At The Village Winery we love good wine conversations almost as much as we love a great bottle of red or white wine.
We’ve assembled a list of frequently asked questions for our wine-making friends in the Greater Victoria area. Please feel free to contact us should you have any further questions.
The Village Winery is a 'winemaking' shop (in fact Victoria's 2006 #1 choice for making wine in a poll by the News Group). Each batch of wine makes approximately 30 – 750ml bottles (or the equivalent). The prices quoted with the descriptions are for the cost of the kit or ingredients. To make onsite, we add an 'on premise' fee of $50 per batch. There is no extra charge for corks, shrink caps or labels (including customizable labels). The only additional charge is if you have to purchase bottles at you bottling appointment. It takes 4 to 6 weeks from starting wine to the bottling stage.
To get started simply come in and we can answer any questions you may have about the types and styles of wine that can be made. All of the wine kits we carry have been tested and we guarantee their quality. Our suppliers are all Canadian based, but they source grape juice from worldwide sources—New Zealand, Australia, South Africa, Chile, Argentina, Spain, Italy, France, Germany and the United States.
According to the rules set out by the Liquor Control and Licensing Branch the customer is required to start the batch in person by 'sprinkling the yeast' on a batch of juice to initiate the fermentation process, and to return and bottle the wine at a later date. An appointment to start a batch is not required, only to bottle when it is done.
There is an aging period required after bottling, as the wine does improve dramatically with age.
The action of corking a bottle compresses the cork and forces it into the bottle. By leaving bottles upright for a day or two, some of this compressed air is allowed to escape. If bottles are laid on their side immediately, the pressure will not be released and the wet corks will seal with extra pressure against them, possibly causing the corks to be pushed part way out. Once a day has passed, bottles should be stored on their side so the corks provide a seal. Occasionally, a drop or two of wine will be forced past the cork with the air as the wine is bottled. This is no cause for alarm, just a sign that a little of the air pressure is being released.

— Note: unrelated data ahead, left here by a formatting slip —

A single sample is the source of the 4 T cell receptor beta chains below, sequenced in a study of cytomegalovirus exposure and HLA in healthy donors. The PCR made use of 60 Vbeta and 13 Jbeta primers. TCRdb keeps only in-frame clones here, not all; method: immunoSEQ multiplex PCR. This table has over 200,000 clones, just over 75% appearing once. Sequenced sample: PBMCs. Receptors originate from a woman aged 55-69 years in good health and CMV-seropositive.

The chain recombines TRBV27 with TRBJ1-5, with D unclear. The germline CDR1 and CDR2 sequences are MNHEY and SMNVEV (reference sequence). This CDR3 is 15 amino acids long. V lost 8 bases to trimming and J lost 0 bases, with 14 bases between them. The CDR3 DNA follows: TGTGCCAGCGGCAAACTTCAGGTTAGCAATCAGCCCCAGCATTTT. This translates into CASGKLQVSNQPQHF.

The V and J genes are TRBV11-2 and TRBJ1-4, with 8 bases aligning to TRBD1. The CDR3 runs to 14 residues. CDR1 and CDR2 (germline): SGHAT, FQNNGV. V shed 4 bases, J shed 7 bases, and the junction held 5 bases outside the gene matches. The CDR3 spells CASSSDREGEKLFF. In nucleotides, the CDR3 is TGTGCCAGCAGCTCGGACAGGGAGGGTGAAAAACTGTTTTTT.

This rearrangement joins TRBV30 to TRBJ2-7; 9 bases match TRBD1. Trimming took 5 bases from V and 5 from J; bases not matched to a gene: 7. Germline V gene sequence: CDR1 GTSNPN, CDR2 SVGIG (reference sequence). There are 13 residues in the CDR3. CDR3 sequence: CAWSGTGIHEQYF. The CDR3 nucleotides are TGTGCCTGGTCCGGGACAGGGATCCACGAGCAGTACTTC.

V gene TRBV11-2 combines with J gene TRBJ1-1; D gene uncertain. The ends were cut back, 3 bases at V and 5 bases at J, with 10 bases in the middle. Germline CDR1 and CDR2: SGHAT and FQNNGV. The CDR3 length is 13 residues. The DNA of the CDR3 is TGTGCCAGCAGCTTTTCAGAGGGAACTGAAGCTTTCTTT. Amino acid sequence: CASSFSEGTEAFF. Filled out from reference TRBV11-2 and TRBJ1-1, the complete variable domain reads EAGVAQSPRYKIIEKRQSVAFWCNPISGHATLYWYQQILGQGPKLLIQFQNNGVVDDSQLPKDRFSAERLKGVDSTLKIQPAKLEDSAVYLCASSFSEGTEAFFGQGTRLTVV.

Most people believe they are supposed to sniff the cork. This is really unnecessary as it is the wine itself you should rather smell. After all, a cork simply smells like a cork! The cork is presented so you can check its condition. A moist cork is a good sign, whereas a dry cork suggests there may have been storage problems. If a cork is dried out, air may have entered the bottle and oxidized the wine. A dried out cork could also mean the wine has been stored upright rather than on its side.
The 'ideal' temperature for long term storage is 45 – 55° F (7 – 13° C), but wine can be stored within a degree or two of freezing or as warm as room temperature. The cooler the temperature, the slower the ageing, the warmer the temperature, the quicker the maturing, and constant temperatures are the key. What should be avoided are i) direct sunlight, ii) heat, iii) temperature fluctuations. Therefore, keep your wine at a constant temperature, preferably room temperature or cooler, and in an area that is not exposed to direct sunlight.
New to The Village Winery is our lineup of customizable labels. There is no extra charge for these full process colour labels when a batch of wine is made on our premises. Simply choose a label and decide what you would like to have printed. When you arrive in four to six weeks to bottle your batch, one full set of 30 customized labels will be ready for you. These high quality professionally designed labels are 'peel and stick' and will soak off the bottle in 5 – 8 minutes as you prepare for the next batch.